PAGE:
And finally, yes you can receive e-mail notification :) You can either click the checkbox when you are making a post, found right above the "post" button that says "watch this topic and receive notification of activity via e-mail". Or, you can watch entire threads by choosing the "watch forum" link in the lower right hand corner of any of the threads in the DW forums.

Hope this helps, please feel free to contact us with any further questions!
Guest
#16 Posted : Monday, June 29, 2015 2:07:11 PM(UTC)
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Thank
you and yes please send me the fee information for Maryland!

Robin
courtneydsnow
#17 Posted : Monday, June 29, 2015 3:51:19 PM(UTC)
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courtneydsnow

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Hi Robin!

No problem :) Here are the current day amounts for CPT 95800 for Medicare Part B for maryland (Novitas, Jurisdiction L) for the baltimore & surrounding counties locality:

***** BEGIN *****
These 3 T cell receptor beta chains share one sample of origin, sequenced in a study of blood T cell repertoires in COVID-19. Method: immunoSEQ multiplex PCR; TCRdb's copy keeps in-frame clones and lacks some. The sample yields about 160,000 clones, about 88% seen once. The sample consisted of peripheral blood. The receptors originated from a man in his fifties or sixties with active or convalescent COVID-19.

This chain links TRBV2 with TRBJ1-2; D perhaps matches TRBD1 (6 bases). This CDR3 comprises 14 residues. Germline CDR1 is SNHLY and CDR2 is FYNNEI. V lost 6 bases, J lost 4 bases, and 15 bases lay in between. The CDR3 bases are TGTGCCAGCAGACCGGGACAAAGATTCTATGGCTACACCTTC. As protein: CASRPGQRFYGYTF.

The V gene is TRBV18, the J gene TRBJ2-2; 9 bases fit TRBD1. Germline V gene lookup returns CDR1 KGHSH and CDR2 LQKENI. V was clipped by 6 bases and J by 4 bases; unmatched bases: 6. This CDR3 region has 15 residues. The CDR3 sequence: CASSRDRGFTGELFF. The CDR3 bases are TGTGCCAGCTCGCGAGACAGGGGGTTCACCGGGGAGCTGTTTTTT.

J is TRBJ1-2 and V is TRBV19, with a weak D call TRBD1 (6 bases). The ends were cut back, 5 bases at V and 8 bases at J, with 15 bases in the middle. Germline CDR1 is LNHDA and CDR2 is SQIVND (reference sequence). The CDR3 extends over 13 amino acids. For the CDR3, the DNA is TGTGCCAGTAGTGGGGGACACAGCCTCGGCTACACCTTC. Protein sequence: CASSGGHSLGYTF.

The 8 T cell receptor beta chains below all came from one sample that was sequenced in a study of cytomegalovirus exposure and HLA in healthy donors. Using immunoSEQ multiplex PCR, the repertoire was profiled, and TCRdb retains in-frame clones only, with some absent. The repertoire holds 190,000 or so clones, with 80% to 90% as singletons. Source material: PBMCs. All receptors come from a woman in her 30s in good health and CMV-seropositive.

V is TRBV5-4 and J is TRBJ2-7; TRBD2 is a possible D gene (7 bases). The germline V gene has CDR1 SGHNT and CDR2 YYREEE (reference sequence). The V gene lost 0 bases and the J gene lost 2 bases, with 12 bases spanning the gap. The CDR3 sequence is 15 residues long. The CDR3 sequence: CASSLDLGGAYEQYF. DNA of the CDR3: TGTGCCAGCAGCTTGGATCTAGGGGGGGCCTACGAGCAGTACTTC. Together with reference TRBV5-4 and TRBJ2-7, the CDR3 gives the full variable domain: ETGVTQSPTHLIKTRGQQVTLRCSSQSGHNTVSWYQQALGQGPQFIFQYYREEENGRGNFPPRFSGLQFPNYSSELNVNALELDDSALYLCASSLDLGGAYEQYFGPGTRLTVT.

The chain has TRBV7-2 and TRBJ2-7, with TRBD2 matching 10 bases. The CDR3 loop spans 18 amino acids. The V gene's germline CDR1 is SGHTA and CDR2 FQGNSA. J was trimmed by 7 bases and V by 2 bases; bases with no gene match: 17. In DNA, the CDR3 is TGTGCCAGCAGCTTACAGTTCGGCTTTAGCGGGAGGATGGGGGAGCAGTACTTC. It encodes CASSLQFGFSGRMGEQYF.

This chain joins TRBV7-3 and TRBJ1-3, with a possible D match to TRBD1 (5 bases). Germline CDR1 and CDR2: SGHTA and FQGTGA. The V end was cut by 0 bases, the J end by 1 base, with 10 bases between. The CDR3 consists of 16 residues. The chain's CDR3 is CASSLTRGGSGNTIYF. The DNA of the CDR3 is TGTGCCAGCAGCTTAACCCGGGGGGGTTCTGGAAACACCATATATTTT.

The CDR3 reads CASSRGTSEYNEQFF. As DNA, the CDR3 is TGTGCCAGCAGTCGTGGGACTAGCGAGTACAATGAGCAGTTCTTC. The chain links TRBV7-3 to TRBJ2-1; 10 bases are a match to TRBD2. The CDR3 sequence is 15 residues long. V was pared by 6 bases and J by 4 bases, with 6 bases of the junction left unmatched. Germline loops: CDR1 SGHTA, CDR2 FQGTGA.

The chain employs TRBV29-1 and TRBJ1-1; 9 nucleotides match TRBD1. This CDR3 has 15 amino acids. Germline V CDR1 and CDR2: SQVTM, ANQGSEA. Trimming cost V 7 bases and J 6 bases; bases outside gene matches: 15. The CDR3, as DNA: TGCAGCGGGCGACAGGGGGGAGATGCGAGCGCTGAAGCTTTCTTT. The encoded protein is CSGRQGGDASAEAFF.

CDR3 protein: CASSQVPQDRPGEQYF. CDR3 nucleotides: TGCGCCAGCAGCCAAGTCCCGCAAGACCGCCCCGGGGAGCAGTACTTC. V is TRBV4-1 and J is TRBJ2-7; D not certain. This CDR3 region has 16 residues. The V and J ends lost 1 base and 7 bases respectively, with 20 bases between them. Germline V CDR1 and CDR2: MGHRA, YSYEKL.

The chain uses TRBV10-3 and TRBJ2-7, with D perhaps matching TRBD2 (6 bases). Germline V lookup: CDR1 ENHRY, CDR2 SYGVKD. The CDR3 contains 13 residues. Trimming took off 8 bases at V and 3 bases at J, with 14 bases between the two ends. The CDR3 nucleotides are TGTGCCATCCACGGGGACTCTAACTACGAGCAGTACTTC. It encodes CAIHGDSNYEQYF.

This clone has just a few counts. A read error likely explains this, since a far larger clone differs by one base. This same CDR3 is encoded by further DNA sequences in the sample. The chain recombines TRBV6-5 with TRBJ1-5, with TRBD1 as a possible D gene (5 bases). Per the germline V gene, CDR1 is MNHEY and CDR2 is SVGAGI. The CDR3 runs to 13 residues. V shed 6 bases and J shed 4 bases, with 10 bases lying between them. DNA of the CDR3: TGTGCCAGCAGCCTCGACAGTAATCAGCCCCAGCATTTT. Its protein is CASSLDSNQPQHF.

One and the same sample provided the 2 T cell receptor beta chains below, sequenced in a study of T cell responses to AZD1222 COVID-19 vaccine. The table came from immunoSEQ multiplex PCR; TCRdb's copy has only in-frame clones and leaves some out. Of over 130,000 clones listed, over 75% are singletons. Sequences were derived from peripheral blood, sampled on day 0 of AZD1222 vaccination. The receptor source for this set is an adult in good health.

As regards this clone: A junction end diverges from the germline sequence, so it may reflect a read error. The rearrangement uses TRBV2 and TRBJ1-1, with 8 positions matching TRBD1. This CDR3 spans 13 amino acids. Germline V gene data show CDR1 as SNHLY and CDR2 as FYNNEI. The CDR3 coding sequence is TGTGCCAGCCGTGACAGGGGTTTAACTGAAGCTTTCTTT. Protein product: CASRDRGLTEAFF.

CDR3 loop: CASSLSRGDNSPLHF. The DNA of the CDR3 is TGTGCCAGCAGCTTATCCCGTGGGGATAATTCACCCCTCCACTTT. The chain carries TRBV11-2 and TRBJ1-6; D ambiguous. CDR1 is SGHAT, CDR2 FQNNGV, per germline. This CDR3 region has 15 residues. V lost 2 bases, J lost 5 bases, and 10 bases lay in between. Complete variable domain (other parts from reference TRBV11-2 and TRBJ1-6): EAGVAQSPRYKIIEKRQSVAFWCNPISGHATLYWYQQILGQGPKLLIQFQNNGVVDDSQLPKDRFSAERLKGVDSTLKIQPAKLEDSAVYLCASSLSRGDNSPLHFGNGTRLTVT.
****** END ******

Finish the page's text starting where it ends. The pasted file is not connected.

Participating: 196.23
Non-participating: 186.42
Limiting charge: 214.38

Of course keep in mind, Medicare tends to be on the lower average fee range.....

Hope this helps, and please let us know if you have any further questions!
kasper2
#18 Posted : Saturday, September 9, 2017 12:36:19 PM(UTC)
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kasper2

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There is an excellent mean which simply rescues from snoring and allows well to sleep, zyppah http://aboutzyppah.com/ I a long ago use them and he well helps to avoid noise and quietly to sleep.
Guest
#19 Posted : Monday, January 22, 2018 6:28:39 PM(UTC)
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If a patient is not utilizing any insurance and tested negative for sleep apnea but still wants a sleep appliance are we able to make her one? if not can we make her a temporary sleep appliance?
courtneydsnow
#20 Posted : Tuesday, January 23, 2018 8:42:38 AM(UTC)
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courtneydsnow

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Hi Guest!

Yes, as long as the physician is not recommending any additional testing, an appliance for primary snoring can certainly be fabricated. However, most medical plans do not offer coverage for custom made appliances (E0486) when the diagnosis is snoring alone or upper airway resistance syndrome (which doens't sounds like an issue in this case).